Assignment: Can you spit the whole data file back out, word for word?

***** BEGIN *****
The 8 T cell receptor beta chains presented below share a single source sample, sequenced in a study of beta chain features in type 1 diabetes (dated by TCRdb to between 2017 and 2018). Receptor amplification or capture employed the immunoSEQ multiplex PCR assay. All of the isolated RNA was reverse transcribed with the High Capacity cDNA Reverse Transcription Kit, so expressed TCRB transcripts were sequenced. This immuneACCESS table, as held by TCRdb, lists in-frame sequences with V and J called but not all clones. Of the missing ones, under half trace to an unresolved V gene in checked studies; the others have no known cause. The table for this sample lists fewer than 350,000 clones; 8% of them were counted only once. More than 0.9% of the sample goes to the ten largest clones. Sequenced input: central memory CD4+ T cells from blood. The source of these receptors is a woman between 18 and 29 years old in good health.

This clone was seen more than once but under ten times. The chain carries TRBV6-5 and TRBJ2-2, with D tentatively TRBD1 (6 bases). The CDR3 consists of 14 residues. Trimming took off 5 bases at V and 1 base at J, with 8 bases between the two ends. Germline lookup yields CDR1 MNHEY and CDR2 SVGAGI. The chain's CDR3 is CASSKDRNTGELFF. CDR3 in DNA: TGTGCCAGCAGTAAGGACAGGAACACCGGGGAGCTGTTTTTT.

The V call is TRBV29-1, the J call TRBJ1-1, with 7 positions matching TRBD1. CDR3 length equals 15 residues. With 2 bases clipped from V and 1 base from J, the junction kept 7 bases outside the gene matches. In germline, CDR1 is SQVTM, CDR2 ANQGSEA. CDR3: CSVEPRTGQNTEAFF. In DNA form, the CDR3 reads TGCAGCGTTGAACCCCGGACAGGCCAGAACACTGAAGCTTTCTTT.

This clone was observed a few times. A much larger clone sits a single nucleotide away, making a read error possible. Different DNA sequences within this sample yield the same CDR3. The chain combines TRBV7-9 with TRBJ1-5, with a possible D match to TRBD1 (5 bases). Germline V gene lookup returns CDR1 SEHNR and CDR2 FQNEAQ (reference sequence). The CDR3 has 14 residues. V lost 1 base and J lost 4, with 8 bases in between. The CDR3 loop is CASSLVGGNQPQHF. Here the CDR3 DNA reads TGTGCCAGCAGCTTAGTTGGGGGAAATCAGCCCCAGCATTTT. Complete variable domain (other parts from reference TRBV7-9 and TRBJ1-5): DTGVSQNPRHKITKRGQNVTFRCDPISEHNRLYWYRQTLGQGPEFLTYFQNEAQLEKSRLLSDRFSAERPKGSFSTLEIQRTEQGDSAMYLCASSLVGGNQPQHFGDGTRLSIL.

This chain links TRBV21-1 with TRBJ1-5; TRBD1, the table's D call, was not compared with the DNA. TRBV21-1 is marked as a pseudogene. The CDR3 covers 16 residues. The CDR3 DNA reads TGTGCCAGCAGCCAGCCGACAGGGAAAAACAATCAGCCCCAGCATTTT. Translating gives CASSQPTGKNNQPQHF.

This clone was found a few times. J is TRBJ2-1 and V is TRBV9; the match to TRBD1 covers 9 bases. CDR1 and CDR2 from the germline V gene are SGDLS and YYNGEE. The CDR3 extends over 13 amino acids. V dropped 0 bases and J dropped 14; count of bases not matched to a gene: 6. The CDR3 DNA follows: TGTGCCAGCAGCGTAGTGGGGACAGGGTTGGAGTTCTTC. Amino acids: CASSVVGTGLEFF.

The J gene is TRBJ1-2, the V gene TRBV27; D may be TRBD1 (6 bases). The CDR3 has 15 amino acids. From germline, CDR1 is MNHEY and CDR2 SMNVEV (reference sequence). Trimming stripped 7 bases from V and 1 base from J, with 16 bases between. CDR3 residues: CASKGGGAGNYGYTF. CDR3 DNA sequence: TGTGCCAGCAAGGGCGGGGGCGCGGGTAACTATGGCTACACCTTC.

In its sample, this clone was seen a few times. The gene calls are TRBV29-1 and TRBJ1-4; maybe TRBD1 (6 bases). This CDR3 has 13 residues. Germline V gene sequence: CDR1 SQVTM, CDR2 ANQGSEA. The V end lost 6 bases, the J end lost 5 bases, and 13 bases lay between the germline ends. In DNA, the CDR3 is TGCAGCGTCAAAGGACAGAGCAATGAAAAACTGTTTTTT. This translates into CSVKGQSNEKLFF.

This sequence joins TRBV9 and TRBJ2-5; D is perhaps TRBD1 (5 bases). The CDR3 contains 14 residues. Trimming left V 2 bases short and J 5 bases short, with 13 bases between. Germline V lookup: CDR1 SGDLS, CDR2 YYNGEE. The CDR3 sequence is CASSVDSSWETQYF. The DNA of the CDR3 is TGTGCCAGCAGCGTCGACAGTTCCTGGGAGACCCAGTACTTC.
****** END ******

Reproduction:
The 8 T cell receptor beta chains presented below share a single source sample, sequenced in a study of beta chain features in type 1 diabetes (dated by TCRdb to between 2017 and 2018). Receptor amplification or capture employed the immunoSEQ multiplex PCR assay. All of the isolated RNA was reverse transcribed with the High Capacity cDNA Reverse Transcription Kit, so expressed TCRB transcripts were sequenced. This immuneACCESS table, as held by TCRdb, lists in-frame sequences with V and J called but not all clones. Of the missing ones, under half trace to an unresolved V gene in checked studies; the others have no known cause. The table for this sample lists fewer than 350,000 clones; 8% of them were counted only once. More than 0.9% of the sample goes to the ten largest clones. Sequenced input: central memory CD4+ T cells from blood. The source of these receptors is a woman between 18 and 29 years old in good health.

This clone was seen more than once but under ten times. The chain carries TRBV6-5 and TRBJ2-2, with D tentatively TRBD1 (6 bases). The CDR3 consists of 14 residues. Trimming took off 5 bases at V and 1 base at J, with 8 bases between the two ends. Germline lookup yields CDR1 MNHEY and CDR2 SVGAGI. The chain's CDR3 is CASSKDRNTGELFF. CDR3 in DNA: TGTGCCAGCAGTAAGGACAGGAACACCGGGGAGCTGTTTTTT.

The V call is TRBV29-1, the J call TRBJ1-1, with 7 positions matching TRBD1. CDR3 length equals 15 residues. With 2 bases clipped from V and 1 base from J, the junction kept 7 bases outside the gene matches. In germline, CDR1 is SQVTM, CDR2 ANQGSEA. CDR3: CSVEPRTGQNTEAFF. In DNA form, the CDR3 reads TGCAGCGTTGAACCCCGGACAGGCCAGAACACTGAAGCTTTCTTT.

This clone was observed a few times. A much larger clone sits a single nucleotide away, making a read error possible. Different DNA sequences within this sample yield the same CDR3. The chain combines TRBV7-9 with TRBJ1-5, with a possible D match to TRBD1 (5 bases). Germline V gene lookup returns CDR1 SEHNR and CDR2 FQNEAQ (reference sequence). The CDR3 has 14 residues. V lost 1 base and J lost 4, with 8 bases in between. The CDR3 loop is CASSLVGGNQPQHF. Here the CDR3 DNA reads TGTGCCAGCAGCTTAGTTGGGGGAAATCAGCCCCAGCATTTT. Complete variable domain (other parts from reference TRBV7-9 and TRBJ1-5): DTGVSQNPRHKITKRGQNVTFRCDPISEHNRLYWYRQTLGQGPEFLTYFQNEAQLEKSRLLSDRFSAERPKGSFSTLEIQRTEQGDSAMYLCASSLVGGNQPQHFGDGTRLSIL.

This chain links TRBV21-1 with TRBJ1-5; TRBD1, the table's D call, was not compared with the DNA. TRBV21-1 is marked as a pseudogene. The CDR3 covers 16 residues. The CDR3 DNA reads TGTGCCAGCAGCCAGCCGACAGGGAAAAACAATCAGCCCCAGCATTTT. Translating gives CASSQPTGKNNQPQHF.

This clone was found a few times. J is TRBJ2-1 and V is TRBV9; the match to TRBD1 covers 9 bases. CDR1 and CDR2 from the germline V gene are SGDLS and YYNGEE. The CDR3 extends over 13 amino acids. V dropped 0 bases and J dropped 14; count of bases not matched to a gene: 6. The CDR3 DNA follows: TGTGCCAGCAGCGTAGTGGGGACAGGGTTGGAGTTCTTC. Amino acids: CASSVVGTGLEFF.

The J gene is TRBJ1-2, the V gene TRBV27; D may be TRBD1 (6 bases). The CDR3 has 15 amino acids. From germline, CDR1 is MNHEY and CDR2 SMNVEV (reference sequence). Trimming stripped 7 bases from V and 1 base from J, with 16 bases between. CDR3 residues: CASKGGGAGNYGYTF. CDR3 DNA sequence: TGTGCCAGCAAGGGCGGGGGCGCGGGTAACTATGGCTACACCTTC.

In its sample, this clone was seen a few times. The gene calls are TRBV29-1 and TRBJ1-4; maybe TRBD1 (6 bases). This CDR3 has 13 residues. Germline V gene sequence: CDR1 SQVTM, CDR2 ANQGSEA. The V end lost 6 bases, the J end lost 5 bases, and 13 bases lay between the germline ends. In DNA, the CDR3 is TGCAGCGTCAAAGGACAGAGCAATGAAAAACTGTTTTTT. This translates into CSVKGQSNEKLFF.

This sequence joins TRBV9 and TRBJ2-5; D is perhaps TRBD1 (5 bases). The CDR3 contains 14 residues. Trimming left V 2 bases short and J 5 bases short, with 13 bases between. Germline V lookup: CDR1 SGDLS, CDR2 YYNGEE. The CDR3 sequence is CASSVDSSWETQYF. The DNA of the CDR3 is TGTGCCAGCAGCGTCGACAGTTCCTGGGAGACCCAGTACTTC.